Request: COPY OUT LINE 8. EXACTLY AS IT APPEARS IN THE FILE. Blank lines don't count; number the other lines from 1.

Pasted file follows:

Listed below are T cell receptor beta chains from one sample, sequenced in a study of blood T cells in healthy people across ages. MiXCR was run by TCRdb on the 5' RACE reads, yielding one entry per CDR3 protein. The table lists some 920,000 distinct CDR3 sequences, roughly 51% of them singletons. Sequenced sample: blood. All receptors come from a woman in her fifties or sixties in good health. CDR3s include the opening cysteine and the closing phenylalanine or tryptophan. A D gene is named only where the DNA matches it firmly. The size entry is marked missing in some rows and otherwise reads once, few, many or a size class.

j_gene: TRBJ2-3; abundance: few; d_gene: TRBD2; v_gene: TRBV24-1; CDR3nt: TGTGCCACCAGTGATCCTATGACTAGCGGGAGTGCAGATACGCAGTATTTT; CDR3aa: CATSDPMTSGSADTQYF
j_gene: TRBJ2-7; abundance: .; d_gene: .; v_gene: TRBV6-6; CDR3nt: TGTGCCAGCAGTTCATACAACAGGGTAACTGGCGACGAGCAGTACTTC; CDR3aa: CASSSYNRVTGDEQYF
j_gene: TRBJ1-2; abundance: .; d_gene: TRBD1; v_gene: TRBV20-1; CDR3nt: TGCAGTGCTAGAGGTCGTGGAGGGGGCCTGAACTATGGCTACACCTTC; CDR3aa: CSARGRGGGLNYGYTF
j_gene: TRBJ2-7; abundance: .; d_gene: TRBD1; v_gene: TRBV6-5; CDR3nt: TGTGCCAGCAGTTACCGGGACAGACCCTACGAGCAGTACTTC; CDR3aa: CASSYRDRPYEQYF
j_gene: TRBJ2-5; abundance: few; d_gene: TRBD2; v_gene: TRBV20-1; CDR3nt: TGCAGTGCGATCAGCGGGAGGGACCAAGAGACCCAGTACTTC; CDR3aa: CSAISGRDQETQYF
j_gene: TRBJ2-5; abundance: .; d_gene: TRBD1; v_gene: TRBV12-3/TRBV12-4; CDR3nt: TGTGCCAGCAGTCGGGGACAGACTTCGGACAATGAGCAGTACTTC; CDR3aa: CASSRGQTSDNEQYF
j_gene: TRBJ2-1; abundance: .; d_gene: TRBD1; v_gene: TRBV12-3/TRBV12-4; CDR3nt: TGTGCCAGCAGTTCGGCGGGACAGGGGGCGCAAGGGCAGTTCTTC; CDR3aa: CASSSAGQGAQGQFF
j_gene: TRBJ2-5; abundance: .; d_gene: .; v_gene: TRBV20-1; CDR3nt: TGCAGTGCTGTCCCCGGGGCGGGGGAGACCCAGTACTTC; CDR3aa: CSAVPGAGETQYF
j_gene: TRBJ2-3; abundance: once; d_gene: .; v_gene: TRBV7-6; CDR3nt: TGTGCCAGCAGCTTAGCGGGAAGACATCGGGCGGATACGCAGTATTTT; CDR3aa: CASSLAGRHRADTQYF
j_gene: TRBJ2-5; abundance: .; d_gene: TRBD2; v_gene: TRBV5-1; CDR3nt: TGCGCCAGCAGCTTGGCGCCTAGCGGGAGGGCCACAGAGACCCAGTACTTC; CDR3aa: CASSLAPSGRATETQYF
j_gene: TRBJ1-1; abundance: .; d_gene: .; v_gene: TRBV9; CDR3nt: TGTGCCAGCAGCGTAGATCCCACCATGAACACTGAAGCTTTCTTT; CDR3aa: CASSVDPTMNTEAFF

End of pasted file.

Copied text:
j_gene: TRBJ2-1; abundance: .; d_gene: TRBD1; v_gene: TRBV12-3/TRBV12-4; CDR3nt: TGTGCCAGCAGTTCGGCGGGACAGGGGGCGCAAGGGCAGTTCTTC; CDR3aa: CASSSAGQGAQGQFF